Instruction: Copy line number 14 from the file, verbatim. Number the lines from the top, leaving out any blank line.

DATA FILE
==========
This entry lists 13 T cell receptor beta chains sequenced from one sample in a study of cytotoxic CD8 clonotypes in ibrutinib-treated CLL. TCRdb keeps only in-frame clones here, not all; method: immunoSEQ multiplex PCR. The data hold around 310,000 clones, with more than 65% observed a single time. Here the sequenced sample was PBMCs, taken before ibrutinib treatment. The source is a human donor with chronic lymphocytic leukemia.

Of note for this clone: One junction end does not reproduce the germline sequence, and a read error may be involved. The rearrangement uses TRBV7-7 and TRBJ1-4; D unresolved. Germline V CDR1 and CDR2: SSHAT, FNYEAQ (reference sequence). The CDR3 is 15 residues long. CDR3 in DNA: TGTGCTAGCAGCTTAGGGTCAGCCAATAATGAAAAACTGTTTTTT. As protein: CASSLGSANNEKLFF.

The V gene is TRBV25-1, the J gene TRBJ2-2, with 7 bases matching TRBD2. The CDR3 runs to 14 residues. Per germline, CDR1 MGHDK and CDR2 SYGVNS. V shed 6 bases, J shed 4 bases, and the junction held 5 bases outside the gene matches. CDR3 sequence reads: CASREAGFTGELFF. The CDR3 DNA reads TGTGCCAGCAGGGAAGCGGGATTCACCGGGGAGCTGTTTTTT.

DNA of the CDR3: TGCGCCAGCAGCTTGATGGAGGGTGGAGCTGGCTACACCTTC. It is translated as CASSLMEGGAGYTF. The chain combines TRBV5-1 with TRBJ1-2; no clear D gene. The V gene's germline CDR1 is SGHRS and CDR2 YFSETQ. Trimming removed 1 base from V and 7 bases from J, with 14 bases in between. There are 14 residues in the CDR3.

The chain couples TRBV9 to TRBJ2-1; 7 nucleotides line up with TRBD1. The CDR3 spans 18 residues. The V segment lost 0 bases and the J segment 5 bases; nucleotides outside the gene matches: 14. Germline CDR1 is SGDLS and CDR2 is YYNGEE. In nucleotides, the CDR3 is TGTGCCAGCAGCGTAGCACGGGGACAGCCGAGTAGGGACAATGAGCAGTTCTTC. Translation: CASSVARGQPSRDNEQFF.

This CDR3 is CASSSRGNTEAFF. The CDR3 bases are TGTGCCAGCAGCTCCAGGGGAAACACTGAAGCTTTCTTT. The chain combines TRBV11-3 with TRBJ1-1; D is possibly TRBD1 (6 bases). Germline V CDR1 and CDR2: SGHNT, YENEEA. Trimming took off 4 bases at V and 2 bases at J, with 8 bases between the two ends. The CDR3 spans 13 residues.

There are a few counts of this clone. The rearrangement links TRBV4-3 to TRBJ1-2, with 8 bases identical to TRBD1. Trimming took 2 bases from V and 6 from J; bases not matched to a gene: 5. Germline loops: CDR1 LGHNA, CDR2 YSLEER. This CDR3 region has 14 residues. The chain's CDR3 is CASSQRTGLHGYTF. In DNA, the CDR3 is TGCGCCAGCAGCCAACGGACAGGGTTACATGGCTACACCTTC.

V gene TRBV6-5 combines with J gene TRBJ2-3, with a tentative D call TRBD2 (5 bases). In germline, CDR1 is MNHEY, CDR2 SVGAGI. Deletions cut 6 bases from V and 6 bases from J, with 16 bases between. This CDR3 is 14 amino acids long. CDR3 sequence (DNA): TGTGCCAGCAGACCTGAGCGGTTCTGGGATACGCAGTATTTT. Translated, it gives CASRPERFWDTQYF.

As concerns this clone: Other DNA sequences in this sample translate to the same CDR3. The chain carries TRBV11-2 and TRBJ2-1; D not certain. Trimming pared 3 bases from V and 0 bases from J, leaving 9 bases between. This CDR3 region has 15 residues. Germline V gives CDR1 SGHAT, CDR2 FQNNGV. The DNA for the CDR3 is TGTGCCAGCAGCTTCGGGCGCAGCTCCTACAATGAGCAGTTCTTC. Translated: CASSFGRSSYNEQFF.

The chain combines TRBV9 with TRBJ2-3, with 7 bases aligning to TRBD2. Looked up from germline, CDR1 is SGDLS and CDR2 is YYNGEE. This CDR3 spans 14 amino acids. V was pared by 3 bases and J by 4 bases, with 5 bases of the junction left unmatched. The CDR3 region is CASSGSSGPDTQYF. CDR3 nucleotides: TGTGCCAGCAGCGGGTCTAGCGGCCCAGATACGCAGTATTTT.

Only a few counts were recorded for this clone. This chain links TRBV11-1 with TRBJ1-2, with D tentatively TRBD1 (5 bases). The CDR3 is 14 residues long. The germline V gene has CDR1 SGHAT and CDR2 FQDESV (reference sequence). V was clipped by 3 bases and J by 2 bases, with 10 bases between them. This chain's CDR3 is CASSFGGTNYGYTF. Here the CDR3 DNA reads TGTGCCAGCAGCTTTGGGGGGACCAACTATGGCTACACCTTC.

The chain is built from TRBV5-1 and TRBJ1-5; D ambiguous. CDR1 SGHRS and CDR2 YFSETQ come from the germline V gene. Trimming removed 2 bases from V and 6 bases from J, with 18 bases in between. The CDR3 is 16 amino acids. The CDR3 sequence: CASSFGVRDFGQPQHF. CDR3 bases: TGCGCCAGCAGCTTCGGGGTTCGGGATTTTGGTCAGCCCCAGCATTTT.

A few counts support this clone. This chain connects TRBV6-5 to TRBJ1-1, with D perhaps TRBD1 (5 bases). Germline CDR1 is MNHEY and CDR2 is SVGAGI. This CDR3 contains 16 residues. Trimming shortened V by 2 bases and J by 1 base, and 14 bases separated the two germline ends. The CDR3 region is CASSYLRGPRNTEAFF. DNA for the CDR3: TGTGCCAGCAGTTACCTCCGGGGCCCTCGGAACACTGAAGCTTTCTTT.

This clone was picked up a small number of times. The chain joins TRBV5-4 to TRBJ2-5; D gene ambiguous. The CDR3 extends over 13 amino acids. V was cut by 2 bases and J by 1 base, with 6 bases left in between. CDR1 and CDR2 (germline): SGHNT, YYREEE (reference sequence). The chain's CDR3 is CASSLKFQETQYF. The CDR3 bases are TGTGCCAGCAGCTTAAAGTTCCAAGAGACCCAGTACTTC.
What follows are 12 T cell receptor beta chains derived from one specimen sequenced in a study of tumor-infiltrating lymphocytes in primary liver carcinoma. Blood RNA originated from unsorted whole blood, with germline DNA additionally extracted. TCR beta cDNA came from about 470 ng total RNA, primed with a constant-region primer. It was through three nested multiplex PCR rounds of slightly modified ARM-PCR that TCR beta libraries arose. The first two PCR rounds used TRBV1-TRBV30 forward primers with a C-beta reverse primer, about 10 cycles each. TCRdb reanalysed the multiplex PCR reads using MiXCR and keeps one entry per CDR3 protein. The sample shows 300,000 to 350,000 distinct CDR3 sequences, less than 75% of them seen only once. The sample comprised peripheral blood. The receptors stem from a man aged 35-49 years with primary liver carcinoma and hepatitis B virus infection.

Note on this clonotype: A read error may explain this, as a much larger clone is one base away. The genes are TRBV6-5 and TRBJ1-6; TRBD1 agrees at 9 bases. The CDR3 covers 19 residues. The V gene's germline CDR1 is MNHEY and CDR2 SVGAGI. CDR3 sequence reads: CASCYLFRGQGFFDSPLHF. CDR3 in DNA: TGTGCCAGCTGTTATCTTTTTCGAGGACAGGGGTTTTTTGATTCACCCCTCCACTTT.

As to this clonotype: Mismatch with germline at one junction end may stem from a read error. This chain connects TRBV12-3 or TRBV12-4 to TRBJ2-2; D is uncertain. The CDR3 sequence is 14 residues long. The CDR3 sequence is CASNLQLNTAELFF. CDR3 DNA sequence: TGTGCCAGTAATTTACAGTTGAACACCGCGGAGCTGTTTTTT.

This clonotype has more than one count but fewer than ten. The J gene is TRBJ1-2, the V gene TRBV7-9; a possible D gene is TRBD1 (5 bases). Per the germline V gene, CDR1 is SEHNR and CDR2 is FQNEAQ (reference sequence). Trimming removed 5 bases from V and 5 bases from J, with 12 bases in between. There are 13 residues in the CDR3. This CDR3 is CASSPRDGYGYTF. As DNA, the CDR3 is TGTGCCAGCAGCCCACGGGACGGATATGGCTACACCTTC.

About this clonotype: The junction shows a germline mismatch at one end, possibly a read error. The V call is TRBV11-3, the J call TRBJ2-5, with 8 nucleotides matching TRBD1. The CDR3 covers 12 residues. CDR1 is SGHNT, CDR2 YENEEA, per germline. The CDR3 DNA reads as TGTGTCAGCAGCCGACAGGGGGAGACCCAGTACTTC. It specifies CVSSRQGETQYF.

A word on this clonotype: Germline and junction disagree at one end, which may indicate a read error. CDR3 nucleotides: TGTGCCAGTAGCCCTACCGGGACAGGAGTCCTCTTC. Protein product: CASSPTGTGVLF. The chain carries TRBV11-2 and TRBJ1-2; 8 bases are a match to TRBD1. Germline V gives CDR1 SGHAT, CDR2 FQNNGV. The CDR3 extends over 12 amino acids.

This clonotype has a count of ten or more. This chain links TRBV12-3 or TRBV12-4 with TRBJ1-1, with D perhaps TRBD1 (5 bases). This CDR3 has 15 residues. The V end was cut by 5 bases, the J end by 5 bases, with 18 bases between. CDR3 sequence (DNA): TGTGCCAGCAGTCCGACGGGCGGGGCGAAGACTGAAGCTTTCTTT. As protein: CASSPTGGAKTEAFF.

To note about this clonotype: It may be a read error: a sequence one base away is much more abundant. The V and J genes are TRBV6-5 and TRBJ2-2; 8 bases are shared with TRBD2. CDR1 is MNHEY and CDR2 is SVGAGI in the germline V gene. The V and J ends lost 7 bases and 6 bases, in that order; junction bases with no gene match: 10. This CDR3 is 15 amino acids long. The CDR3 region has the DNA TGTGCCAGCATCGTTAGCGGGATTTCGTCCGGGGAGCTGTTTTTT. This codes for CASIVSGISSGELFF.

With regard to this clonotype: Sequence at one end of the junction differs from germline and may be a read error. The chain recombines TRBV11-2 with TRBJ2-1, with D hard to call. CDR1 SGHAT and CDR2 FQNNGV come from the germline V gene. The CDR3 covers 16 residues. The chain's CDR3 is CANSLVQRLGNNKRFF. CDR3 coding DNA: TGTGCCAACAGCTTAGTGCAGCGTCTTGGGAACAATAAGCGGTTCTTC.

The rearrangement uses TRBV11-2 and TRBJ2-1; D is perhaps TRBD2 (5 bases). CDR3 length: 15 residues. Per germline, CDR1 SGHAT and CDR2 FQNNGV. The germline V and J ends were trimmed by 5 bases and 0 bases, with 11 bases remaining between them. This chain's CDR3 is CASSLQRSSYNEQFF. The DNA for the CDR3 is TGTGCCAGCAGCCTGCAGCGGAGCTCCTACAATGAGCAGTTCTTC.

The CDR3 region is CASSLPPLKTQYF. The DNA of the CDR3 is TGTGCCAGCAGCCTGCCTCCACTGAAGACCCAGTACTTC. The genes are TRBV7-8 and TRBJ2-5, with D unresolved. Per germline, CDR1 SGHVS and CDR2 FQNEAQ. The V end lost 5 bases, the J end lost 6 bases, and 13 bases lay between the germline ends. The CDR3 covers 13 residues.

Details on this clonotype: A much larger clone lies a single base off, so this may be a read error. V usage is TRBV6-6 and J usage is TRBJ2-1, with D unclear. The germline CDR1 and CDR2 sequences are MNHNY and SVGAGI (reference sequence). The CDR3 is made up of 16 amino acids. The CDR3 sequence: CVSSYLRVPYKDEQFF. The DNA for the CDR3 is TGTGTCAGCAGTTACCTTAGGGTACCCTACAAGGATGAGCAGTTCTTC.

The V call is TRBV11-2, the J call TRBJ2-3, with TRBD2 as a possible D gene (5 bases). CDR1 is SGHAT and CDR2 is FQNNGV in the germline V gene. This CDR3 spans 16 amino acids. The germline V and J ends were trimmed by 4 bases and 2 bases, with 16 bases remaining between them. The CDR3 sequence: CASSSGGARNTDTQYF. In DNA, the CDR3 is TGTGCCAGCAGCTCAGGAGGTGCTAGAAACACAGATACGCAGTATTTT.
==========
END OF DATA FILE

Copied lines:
This clone was picked up a small number of times. The chain joins TRBV5-4 to TRBJ2-5; D gene ambiguous. The CDR3 extends over 13 amino acids. V was cut by 2 bases and J by 1 base, with 6 bases left in between. CDR1 and CDR2 (germline): SGHNT, YYREEE (reference sequence). The chain's CDR3 is CASSLKFQETQYF. The CDR3 bases are TGTGCCAGCAGCTTAAAGTTCCAAGAGACCCAGTACTTC.